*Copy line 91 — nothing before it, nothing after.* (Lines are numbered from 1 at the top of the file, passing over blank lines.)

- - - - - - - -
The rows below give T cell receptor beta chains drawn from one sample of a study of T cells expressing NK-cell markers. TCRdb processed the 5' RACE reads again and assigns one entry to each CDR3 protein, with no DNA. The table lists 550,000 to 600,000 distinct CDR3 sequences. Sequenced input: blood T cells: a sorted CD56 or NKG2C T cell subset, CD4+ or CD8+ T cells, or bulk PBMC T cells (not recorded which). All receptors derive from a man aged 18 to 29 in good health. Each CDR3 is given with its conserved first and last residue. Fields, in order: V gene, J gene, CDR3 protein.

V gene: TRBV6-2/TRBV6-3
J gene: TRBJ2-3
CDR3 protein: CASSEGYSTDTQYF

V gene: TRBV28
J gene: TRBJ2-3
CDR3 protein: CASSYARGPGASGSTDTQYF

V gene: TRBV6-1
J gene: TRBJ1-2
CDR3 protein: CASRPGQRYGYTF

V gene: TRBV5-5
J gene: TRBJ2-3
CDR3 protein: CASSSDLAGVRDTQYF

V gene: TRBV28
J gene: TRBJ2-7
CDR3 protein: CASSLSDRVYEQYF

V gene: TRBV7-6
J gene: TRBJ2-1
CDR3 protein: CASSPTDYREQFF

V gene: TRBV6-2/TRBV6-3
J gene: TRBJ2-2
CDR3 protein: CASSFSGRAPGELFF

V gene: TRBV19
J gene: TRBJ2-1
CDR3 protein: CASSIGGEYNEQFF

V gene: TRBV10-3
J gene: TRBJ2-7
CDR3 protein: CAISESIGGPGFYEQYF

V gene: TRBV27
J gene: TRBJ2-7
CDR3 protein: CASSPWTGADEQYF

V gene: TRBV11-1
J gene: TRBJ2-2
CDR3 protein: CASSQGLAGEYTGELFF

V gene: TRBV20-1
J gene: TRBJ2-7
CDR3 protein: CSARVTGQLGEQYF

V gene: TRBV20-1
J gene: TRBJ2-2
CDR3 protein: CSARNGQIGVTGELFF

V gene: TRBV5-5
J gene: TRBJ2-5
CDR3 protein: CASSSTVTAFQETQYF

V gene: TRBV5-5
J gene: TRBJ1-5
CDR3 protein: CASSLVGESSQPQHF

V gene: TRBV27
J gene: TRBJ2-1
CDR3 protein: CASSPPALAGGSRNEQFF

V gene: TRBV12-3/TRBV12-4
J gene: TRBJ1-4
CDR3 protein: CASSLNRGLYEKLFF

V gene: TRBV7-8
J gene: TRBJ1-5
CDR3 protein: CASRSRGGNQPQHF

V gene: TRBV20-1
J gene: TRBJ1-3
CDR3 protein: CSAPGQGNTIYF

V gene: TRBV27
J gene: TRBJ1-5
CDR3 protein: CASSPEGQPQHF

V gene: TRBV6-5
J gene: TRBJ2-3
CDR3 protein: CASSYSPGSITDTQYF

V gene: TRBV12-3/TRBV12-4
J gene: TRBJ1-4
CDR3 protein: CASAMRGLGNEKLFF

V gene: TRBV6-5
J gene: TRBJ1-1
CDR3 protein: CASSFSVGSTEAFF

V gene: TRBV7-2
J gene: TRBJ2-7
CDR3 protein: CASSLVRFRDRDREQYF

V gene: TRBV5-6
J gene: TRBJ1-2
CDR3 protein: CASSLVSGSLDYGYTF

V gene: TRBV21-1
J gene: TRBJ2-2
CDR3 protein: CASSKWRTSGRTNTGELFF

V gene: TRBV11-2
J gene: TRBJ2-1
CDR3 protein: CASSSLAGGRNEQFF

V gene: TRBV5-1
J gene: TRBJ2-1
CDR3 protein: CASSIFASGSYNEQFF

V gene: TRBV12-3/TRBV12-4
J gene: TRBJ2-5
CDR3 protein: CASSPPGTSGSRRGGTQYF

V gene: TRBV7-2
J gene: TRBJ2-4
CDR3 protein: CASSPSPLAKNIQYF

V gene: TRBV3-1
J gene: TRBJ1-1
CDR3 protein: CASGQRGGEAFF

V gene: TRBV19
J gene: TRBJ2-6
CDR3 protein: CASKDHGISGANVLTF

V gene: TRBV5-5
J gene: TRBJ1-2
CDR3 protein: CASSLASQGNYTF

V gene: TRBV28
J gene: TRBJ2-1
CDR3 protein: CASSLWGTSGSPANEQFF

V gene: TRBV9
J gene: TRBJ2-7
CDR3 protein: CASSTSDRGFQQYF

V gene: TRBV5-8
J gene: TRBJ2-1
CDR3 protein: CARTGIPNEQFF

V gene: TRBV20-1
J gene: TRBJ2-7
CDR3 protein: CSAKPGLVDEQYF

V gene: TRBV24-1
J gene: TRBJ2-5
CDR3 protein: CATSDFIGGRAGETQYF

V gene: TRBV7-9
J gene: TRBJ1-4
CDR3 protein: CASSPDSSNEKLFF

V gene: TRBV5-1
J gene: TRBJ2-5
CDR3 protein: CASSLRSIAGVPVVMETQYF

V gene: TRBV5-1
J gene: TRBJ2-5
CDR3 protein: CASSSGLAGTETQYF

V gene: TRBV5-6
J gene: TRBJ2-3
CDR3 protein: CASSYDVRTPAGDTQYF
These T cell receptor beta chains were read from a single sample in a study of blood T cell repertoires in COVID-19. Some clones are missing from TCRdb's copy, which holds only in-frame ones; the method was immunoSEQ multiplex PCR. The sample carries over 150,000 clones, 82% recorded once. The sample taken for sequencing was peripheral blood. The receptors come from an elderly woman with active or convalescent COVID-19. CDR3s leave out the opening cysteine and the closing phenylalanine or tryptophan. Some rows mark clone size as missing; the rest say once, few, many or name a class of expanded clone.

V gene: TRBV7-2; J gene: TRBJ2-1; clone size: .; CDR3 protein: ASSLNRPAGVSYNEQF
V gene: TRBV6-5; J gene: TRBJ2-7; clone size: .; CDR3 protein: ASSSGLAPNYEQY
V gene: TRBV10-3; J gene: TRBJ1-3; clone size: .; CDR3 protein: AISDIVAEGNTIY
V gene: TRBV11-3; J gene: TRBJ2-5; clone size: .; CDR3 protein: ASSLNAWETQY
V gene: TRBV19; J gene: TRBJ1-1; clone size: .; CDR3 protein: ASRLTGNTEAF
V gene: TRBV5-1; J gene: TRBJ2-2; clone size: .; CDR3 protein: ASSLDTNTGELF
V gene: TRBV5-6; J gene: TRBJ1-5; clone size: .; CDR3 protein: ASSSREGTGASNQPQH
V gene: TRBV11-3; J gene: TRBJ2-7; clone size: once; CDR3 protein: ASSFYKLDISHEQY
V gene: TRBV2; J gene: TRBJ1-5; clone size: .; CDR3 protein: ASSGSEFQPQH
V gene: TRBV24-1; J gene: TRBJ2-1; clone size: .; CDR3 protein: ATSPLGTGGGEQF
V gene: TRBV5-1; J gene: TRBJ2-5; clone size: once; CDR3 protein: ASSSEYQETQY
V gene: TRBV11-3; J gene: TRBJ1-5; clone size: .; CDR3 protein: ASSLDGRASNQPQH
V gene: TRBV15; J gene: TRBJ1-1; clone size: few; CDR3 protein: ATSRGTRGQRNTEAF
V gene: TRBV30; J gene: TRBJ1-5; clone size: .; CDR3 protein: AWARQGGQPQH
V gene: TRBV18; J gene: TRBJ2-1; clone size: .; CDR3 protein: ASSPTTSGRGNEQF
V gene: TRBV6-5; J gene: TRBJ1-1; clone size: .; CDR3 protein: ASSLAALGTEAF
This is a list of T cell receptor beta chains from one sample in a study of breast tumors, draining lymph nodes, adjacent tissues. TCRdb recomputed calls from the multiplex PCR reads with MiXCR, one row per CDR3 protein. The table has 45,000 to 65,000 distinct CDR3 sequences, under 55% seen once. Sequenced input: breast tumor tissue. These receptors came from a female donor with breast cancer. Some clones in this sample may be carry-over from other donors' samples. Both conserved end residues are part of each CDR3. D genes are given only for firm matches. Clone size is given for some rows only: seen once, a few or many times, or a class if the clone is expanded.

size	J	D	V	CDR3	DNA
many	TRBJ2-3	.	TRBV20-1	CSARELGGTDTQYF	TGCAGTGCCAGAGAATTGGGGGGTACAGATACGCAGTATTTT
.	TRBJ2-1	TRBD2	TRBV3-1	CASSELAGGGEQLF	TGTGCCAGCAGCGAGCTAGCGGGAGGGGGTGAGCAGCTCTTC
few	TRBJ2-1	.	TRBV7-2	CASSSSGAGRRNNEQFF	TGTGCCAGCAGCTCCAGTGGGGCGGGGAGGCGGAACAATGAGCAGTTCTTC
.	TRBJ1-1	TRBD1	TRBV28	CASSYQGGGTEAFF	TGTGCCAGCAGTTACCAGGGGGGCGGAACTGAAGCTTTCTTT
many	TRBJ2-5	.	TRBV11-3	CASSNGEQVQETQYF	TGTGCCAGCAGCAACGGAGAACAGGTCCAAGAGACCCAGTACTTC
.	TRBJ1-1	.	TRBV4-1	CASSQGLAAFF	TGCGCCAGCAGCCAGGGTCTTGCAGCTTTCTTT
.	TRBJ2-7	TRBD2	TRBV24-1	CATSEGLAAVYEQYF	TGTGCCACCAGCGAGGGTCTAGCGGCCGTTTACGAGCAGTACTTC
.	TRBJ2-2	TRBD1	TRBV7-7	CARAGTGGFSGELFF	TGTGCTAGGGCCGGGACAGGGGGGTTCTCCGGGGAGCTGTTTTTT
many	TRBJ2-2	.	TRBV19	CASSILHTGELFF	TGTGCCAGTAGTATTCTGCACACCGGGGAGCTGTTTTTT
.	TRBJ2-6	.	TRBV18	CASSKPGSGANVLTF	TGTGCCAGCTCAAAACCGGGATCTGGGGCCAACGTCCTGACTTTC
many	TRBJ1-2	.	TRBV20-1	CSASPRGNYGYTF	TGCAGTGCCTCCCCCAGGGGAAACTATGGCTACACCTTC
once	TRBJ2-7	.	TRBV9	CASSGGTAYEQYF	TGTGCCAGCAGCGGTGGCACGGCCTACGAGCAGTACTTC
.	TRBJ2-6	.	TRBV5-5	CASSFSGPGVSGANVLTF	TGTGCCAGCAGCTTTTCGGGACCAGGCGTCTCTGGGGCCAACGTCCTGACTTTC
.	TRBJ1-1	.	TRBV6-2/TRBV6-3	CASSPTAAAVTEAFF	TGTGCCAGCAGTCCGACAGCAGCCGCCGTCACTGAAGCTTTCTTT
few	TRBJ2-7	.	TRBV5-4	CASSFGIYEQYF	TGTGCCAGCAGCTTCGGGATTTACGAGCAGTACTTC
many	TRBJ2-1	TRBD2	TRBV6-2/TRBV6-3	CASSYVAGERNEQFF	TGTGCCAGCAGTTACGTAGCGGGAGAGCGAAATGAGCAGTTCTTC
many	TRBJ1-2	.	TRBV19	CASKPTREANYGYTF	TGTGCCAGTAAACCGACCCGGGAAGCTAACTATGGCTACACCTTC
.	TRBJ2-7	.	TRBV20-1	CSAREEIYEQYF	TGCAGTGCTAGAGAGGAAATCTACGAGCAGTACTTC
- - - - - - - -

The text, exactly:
CDR3 protein: CASSPSPLAKNIQYF